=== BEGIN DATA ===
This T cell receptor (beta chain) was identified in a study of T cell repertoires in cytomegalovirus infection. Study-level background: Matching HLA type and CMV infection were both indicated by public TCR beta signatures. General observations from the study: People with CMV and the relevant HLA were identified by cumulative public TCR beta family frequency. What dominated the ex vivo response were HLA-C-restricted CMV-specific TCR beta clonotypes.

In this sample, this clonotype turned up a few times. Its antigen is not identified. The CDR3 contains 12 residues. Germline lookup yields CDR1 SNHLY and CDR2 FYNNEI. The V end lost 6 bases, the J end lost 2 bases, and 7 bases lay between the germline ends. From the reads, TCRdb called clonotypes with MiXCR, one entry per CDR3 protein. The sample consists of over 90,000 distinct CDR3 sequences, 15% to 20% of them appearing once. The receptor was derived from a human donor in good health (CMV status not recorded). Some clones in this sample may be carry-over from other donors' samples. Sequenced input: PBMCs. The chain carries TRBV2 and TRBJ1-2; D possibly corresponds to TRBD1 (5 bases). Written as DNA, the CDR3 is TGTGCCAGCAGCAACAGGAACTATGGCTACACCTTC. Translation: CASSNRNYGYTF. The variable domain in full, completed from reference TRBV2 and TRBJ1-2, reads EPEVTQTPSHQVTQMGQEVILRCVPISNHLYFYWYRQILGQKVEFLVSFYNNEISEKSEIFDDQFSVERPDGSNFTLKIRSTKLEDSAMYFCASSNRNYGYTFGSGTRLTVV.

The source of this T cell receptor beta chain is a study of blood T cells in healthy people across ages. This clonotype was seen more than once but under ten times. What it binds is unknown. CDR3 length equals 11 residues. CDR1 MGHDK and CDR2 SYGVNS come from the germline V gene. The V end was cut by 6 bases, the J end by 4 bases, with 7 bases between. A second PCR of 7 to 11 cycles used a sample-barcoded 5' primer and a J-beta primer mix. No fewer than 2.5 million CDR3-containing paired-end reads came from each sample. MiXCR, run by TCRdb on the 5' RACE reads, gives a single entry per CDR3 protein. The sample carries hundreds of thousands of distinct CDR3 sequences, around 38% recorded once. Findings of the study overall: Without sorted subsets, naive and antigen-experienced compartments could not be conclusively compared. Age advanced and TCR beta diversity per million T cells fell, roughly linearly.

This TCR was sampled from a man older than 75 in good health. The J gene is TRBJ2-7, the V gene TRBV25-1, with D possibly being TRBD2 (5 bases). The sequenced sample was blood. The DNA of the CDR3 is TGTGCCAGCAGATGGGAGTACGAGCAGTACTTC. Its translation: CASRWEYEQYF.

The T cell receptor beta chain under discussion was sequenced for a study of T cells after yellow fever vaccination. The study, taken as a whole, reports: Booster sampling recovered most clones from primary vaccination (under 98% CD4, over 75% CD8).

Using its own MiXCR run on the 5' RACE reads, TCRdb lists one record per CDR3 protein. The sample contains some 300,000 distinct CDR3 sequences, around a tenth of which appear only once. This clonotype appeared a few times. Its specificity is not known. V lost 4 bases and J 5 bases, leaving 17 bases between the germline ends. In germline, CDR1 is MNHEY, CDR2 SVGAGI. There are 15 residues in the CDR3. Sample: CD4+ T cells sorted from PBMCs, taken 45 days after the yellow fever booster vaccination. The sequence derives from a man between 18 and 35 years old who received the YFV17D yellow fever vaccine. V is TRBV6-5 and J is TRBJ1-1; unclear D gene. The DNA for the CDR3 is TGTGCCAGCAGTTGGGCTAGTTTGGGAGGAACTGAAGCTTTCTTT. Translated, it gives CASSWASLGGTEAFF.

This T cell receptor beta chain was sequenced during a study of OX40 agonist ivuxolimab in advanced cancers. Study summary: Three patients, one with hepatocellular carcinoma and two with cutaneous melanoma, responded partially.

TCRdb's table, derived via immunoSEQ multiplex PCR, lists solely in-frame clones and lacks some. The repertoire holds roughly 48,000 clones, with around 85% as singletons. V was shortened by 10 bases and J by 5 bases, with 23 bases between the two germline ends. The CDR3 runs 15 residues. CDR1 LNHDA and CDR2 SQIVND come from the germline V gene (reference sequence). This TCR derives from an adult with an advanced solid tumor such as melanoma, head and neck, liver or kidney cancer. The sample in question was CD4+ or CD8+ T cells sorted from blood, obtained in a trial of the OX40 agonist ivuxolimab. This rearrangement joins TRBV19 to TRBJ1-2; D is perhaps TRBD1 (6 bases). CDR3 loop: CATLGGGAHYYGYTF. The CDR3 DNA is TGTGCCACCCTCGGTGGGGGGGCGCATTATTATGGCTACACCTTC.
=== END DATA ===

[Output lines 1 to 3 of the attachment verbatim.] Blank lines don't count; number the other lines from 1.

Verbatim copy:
This T cell receptor (beta chain) was identified in a study of T cell repertoires in cytomegalovirus infection. Study-level background: Matching HLA type and CMV infection were both indicated by public TCR beta signatures. General observations from the study: People with CMV and the relevant HLA were identified by cumulative public TCR beta family frequency. What dominated the ex vivo response were HLA-C-restricted CMV-specific TCR beta clonotypes.

In this sample, this clonotype turned up a few times. Its antigen is not identified. The CDR3 contains 12 residues. Germline lookup yields CDR1 SNHLY and CDR2 FYNNEI. The V end lost 6 bases, the J end lost 2 bases, and 7 bases lay between the germline ends. From the reads, TCRdb called clonotypes with MiXCR, one entry per CDR3 protein. The sample consists of over 90,000 distinct CDR3 sequences, 15% to 20% of them appearing once. The receptor was derived from a human donor in good health (CMV status not recorded). Some clones in this sample may be carry-over from other donors' samples. Sequenced input: PBMCs. The chain carries TRBV2 and TRBJ1-2; D possibly corresponds to TRBD1 (5 bases). Written as DNA, the CDR3 is TGTGCCAGCAGCAACAGGAACTATGGCTACACCTTC. Translation: CASSNRNYGYTF. The variable domain in full, completed from reference TRBV2 and TRBJ1-2, reads EPEVTQTPSHQVTQMGQEVILRCVPISNHLYFYWYRQILGQKVEFLVSFYNNEISEKSEIFDDQFSVERPDGSNFTLKIRSTKLEDSAMYFCASSNRNYGYTFGSGTRLTVV.

The source of this T cell receptor beta chain is a study of blood T cells in healthy people across ages. This clonotype was seen more than once but under ten times. What it binds is unknown. CDR3 length equals 11 residues. CDR1 MGHDK and CDR2 SYGVNS come from the germline V gene. The V end was cut by 6 bases, the J end by 4 bases, with 7 bases between. A second PCR of 7 to 11 cycles used a sample-barcoded 5' primer and a J-beta primer mix. No fewer than 2.5 million CDR3-containing paired-end reads came from each sample. MiXCR, run by TCRdb on the 5' RACE reads, gives a single entry per CDR3 protein. The sample carries hundreds of thousands of distinct CDR3 sequences, around 38% recorded once. Findings of the study overall: Without sorted subsets, naive and antigen-experienced compartments could not be conclusively compared. Age advanced and TCR beta diversity per million T cells fell, roughly linearly.